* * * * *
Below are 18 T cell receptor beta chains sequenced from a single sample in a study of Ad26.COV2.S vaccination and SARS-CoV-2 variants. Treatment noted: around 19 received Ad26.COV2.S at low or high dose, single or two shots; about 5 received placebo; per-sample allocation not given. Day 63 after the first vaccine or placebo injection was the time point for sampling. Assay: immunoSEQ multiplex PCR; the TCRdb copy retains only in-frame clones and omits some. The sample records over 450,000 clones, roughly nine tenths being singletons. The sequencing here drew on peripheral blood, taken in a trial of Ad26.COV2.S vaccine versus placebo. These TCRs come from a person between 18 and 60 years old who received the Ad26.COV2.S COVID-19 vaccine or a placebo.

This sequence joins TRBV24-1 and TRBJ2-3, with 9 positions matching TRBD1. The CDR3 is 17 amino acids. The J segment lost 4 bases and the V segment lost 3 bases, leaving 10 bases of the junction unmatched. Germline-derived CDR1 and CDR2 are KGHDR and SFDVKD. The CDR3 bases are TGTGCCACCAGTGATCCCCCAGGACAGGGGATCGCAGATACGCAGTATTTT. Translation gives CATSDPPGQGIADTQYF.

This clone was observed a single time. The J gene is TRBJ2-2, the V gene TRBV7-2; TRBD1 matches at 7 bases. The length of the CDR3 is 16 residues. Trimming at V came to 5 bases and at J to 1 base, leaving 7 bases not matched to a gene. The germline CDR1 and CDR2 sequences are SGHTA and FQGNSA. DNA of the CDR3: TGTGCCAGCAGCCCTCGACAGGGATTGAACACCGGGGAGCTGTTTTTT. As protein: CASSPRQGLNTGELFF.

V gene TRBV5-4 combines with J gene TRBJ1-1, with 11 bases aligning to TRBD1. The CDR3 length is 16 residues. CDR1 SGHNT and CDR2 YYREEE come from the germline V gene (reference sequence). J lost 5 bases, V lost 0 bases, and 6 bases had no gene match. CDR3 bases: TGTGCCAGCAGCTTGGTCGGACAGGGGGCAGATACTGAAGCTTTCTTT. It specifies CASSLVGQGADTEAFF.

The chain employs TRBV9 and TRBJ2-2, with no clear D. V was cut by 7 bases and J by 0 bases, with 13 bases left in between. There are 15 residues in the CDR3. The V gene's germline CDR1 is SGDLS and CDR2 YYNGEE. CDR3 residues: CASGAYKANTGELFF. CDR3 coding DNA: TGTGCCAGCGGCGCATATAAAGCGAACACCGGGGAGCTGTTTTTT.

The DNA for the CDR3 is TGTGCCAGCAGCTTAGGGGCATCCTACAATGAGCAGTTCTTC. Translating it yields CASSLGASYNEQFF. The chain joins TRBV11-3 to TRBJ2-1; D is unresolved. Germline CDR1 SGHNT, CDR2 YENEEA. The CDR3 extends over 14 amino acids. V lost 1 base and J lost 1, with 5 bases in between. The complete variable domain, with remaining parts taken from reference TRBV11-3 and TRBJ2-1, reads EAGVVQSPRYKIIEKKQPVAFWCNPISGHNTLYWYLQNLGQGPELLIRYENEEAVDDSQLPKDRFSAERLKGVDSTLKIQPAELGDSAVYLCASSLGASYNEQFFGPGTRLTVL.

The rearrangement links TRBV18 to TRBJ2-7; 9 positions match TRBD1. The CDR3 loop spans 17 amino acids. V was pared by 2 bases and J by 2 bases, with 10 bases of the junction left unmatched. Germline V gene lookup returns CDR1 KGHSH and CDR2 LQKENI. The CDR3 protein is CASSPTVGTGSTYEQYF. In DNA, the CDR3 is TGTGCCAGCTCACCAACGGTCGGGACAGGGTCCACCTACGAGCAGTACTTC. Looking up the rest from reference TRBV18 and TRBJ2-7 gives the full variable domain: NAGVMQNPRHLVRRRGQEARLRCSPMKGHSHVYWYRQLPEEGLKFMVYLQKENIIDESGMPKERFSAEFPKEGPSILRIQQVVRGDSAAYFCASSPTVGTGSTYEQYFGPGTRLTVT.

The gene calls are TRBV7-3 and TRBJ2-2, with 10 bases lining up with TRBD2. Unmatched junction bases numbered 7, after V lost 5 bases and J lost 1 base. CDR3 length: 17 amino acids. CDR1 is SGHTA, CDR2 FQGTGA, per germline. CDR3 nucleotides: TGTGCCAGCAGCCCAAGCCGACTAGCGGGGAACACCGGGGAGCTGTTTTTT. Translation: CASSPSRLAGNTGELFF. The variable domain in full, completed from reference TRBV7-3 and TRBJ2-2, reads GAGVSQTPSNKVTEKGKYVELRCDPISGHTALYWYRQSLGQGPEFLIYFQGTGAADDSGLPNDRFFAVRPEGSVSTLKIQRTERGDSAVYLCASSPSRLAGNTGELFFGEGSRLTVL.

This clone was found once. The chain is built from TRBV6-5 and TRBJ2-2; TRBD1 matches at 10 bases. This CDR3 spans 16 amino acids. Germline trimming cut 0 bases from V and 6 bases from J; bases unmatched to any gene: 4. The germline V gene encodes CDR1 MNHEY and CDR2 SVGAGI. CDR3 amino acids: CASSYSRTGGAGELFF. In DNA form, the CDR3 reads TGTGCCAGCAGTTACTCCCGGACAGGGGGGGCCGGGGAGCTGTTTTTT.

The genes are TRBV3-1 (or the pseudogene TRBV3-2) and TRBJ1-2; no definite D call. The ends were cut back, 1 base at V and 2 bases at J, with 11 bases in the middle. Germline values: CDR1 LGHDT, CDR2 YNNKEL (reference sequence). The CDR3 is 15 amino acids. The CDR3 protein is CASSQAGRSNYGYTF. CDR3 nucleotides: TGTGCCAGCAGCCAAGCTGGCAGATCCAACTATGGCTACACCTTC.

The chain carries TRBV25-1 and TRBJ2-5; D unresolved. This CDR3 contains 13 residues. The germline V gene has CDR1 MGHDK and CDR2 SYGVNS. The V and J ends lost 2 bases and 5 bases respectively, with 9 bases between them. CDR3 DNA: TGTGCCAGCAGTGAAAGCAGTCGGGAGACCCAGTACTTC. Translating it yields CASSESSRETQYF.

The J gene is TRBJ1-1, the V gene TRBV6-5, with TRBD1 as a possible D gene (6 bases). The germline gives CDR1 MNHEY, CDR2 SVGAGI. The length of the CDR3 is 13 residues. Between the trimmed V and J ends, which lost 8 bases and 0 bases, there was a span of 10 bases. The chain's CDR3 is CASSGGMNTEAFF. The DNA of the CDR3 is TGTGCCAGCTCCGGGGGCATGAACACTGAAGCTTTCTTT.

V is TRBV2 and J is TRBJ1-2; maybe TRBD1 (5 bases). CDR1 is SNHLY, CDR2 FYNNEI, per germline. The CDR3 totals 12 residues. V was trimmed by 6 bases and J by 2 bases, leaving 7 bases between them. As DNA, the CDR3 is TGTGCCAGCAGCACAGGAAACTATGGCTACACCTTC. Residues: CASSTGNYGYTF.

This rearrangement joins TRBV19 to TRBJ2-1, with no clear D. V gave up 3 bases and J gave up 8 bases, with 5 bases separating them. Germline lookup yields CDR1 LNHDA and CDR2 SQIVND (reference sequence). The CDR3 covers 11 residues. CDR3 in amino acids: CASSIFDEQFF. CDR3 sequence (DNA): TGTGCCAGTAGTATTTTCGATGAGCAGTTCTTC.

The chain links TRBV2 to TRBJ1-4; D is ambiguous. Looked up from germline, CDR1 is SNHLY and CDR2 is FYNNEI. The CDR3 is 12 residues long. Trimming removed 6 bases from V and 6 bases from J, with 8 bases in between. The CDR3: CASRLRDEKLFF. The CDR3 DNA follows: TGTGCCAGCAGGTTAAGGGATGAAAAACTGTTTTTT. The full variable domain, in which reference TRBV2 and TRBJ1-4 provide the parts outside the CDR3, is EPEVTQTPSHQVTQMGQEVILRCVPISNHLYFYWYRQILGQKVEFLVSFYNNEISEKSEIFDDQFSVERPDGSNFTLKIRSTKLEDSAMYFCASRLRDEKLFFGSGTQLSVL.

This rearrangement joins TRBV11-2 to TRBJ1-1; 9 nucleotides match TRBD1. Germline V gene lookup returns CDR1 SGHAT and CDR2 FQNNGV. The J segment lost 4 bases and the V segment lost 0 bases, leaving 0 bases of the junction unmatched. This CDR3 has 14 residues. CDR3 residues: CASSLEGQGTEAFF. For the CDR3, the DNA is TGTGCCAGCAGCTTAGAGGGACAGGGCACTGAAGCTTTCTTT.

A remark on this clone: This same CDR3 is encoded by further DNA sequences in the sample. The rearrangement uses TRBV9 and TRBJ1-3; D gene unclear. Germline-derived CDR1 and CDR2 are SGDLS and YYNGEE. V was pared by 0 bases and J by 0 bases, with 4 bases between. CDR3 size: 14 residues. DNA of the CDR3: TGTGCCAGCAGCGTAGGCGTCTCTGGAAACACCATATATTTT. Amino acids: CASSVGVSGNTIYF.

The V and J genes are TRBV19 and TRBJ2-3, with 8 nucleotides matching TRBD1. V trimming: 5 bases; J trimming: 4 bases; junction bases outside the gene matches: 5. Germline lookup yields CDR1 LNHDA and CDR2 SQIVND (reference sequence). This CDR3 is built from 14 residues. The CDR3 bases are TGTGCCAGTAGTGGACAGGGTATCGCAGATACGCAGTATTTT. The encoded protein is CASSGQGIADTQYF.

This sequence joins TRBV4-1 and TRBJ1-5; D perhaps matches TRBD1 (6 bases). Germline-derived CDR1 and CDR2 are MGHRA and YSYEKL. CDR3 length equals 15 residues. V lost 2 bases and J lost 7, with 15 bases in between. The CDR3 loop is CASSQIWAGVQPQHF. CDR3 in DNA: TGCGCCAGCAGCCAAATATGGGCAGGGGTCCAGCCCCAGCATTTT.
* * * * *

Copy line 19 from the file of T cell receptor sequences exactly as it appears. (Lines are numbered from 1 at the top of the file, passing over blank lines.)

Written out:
This sequence joins TRBV4-1 and TRBJ1-5; D perhaps matches TRBD1 (6 bases). Germline-derived CDR1 and CDR2 are MGHRA and YSYEKL. CDR3 length equals 15 residues. V lost 2 bases and J lost 7, with 15 bases in between. The CDR3 loop is CASSQIWAGVQPQHF. CDR3 in DNA: TGCGCCAGCAGCCAAATATGGGCAGGGGTCCAGCCCCAGCATTTT.